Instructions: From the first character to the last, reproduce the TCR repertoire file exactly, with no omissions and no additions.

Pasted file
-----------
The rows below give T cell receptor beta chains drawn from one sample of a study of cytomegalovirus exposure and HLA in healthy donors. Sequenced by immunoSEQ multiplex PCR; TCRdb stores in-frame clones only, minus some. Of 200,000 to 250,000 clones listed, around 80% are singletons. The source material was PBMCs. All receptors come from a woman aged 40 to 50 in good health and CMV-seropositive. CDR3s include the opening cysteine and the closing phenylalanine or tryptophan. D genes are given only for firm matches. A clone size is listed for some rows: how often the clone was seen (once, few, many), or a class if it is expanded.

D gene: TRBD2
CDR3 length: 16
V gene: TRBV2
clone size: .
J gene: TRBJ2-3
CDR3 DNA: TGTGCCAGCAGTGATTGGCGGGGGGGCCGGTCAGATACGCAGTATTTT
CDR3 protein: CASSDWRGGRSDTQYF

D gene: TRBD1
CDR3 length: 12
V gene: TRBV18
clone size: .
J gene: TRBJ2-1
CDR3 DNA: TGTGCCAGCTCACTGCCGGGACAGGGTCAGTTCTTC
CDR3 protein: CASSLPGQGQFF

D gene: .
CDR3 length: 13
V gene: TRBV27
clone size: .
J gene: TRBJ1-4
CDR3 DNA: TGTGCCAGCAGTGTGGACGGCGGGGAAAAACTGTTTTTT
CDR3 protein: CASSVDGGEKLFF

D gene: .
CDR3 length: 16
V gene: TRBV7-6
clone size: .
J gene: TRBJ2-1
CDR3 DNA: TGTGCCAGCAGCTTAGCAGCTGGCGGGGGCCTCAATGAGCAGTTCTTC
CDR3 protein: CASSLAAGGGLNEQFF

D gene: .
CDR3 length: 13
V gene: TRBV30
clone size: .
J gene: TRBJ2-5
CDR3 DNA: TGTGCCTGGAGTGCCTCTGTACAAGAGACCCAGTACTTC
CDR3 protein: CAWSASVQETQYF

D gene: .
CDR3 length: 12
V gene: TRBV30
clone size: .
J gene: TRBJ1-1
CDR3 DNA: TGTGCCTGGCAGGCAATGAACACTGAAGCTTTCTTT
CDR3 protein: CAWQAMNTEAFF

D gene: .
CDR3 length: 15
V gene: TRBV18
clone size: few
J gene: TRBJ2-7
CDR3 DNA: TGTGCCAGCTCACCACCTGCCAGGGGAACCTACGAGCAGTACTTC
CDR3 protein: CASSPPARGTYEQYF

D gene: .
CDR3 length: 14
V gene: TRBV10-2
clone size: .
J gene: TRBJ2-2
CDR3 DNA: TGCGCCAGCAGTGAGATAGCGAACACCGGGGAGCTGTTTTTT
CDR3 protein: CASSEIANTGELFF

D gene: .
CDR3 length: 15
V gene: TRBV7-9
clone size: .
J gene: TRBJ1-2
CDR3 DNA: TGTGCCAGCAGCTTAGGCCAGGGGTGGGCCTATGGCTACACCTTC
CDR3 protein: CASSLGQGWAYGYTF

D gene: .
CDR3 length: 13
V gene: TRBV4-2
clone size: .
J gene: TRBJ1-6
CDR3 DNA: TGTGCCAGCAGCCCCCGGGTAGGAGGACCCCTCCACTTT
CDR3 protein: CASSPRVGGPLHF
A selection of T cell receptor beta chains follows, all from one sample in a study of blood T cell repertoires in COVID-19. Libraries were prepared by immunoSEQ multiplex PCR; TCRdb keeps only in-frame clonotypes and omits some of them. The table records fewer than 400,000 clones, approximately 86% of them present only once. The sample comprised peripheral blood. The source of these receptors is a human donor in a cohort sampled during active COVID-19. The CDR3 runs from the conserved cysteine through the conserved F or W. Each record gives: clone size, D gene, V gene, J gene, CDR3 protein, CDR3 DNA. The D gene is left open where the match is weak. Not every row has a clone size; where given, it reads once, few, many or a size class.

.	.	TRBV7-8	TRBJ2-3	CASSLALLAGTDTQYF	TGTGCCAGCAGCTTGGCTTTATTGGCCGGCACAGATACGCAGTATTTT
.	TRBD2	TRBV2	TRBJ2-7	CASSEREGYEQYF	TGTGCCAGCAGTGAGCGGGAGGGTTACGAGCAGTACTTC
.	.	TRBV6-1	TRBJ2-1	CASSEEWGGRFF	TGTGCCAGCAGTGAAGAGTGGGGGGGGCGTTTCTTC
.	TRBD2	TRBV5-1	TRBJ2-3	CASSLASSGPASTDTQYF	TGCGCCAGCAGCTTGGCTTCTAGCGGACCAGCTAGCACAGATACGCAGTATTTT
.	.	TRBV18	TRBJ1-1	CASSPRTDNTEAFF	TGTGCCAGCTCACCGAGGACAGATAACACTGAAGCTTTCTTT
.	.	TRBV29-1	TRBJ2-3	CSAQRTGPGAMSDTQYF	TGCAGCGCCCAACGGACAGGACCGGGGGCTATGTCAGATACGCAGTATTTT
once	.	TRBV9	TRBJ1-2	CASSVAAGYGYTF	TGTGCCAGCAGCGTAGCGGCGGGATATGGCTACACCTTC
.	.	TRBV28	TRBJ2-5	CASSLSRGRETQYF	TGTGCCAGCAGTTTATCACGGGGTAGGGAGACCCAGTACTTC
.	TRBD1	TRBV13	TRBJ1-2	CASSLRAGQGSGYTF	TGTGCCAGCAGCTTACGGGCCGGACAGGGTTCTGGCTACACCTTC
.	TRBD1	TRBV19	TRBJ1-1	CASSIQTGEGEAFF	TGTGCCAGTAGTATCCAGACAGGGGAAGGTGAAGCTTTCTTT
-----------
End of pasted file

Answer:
The rows below give T cell receptor beta chains drawn from one sample of a study of cytomegalovirus exposure and HLA in healthy donors. Sequenced by immunoSEQ multiplex PCR; TCRdb stores in-frame clones only, minus some. Of 200,000 to 250,000 clones listed, around 80% are singletons. The source material was PBMCs. All receptors come from a woman aged 40 to 50 in good health and CMV-seropositive. CDR3s include the opening cysteine and the closing phenylalanine or tryptophan. D genes are given only for firm matches. A clone size is listed for some rows: how often the clone was seen (once, few, many), or a class if it is expanded.

D gene: TRBD2
CDR3 length: 16
V gene: TRBV2
clone size: .
J gene: TRBJ2-3
CDR3 DNA: TGTGCCAGCAGTGATTGGCGGGGGGGCCGGTCAGATACGCAGTATTTT
CDR3 protein: CASSDWRGGRSDTQYF

D gene: TRBD1
CDR3 length: 12
V gene: TRBV18
clone size: .
J gene: TRBJ2-1
CDR3 DNA: TGTGCCAGCTCACTGCCGGGACAGGGTCAGTTCTTC
CDR3 protein: CASSLPGQGQFF

D gene: .
CDR3 length: 13
V gene: TRBV27
clone size: .
J gene: TRBJ1-4
CDR3 DNA: TGTGCCAGCAGTGTGGACGGCGGGGAAAAACTGTTTTTT
CDR3 protein: CASSVDGGEKLFF

D gene: .
CDR3 length: 16
V gene: TRBV7-6
clone size: .
J gene: TRBJ2-1
CDR3 DNA: TGTGCCAGCAGCTTAGCAGCTGGCGGGGGCCTCAATGAGCAGTTCTTC
CDR3 protein: CASSLAAGGGLNEQFF

D gene: .
CDR3 length: 13
V gene: TRBV30
clone size: .
J gene: TRBJ2-5
CDR3 DNA: TGTGCCTGGAGTGCCTCTGTACAAGAGACCCAGTACTTC
CDR3 protein: CAWSASVQETQYF

D gene: .
CDR3 length: 12
V gene: TRBV30
clone size: .
J gene: TRBJ1-1
CDR3 DNA: TGTGCCTGGCAGGCAATGAACACTGAAGCTTTCTTT
CDR3 protein: CAWQAMNTEAFF

D gene: .
CDR3 length: 15
V gene: TRBV18
clone size: few
J gene: TRBJ2-7
CDR3 DNA: TGTGCCAGCTCACCACCTGCCAGGGGAACCTACGAGCAGTACTTC
CDR3 protein: CASSPPARGTYEQYF

D gene: .
CDR3 length: 14
V gene: TRBV10-2
clone size: .
J gene: TRBJ2-2
CDR3 DNA: TGCGCCAGCAGTGAGATAGCGAACACCGGGGAGCTGTTTTTT
CDR3 protein: CASSEIANTGELFF

D gene: .
CDR3 length: 15
V gene: TRBV7-9
clone size: .
J gene: TRBJ1-2
CDR3 DNA: TGTGCCAGCAGCTTAGGCCAGGGGTGGGCCTATGGCTACACCTTC
CDR3 protein: CASSLGQGWAYGYTF

D gene: .
CDR3 length: 13
V gene: TRBV4-2
clone size: .
J gene: TRBJ1-6
CDR3 DNA: TGTGCCAGCAGCCCCCGGGTAGGAGGACCCCTCCACTTT
CDR3 protein: CASSPRVGGPLHF
A selection of T cell receptor beta chains follows, all from one sample in a study of blood T cell repertoires in COVID-19. Libraries were prepared by immunoSEQ multiplex PCR; TCRdb keeps only in-frame clonotypes and omits some of them. The table records fewer than 400,000 clones, approximately 86% of them present only once. The sample comprised peripheral blood. The source of these receptors is a human donor in a cohort sampled during active COVID-19. The CDR3 runs from the conserved cysteine through the conserved F or W. Each record gives: clone size, D gene, V gene, J gene, CDR3 protein, CDR3 DNA. The D gene is left open where the match is weak. Not every row has a clone size; where given, it reads once, few, many or a size class.

.	.	TRBV7-8	TRBJ2-3	CASSLALLAGTDTQYF	TGTGCCAGCAGCTTGGCTTTATTGGCCGGCACAGATACGCAGTATTTT
.	TRBD2	TRBV2	TRBJ2-7	CASSEREGYEQYF	TGTGCCAGCAGTGAGCGGGAGGGTTACGAGCAGTACTTC
.	.	TRBV6-1	TRBJ2-1	CASSEEWGGRFF	TGTGCCAGCAGTGAAGAGTGGGGGGGGCGTTTCTTC
.	TRBD2	TRBV5-1	TRBJ2-3	CASSLASSGPASTDTQYF	TGCGCCAGCAGCTTGGCTTCTAGCGGACCAGCTAGCACAGATACGCAGTATTTT
.	.	TRBV18	TRBJ1-1	CASSPRTDNTEAFF	TGTGCCAGCTCACCGAGGACAGATAACACTGAAGCTTTCTTT
.	.	TRBV29-1	TRBJ2-3	CSAQRTGPGAMSDTQYF	TGCAGCGCCCAACGGACAGGACCGGGGGCTATGTCAGATACGCAGTATTTT
once	.	TRBV9	TRBJ1-2	CASSVAAGYGYTF	TGTGCCAGCAGCGTAGCGGCGGGATATGGCTACACCTTC
.	.	TRBV28	TRBJ2-5	CASSLSRGRETQYF	TGTGCCAGCAGTTTATCACGGGGTAGGGAGACCCAGTACTTC
.	TRBD1	TRBV13	TRBJ1-2	CASSLRAGQGSGYTF	TGTGCCAGCAGCTTACGGGCCGGACAGGGTTCTGGCTACACCTTC
.	TRBD1	TRBV19	TRBJ1-1	CASSIQTGEGEAFF	TGTGCCAGTAGTATCCAGACAGGGGAAGGTGAAGCTTTCTTT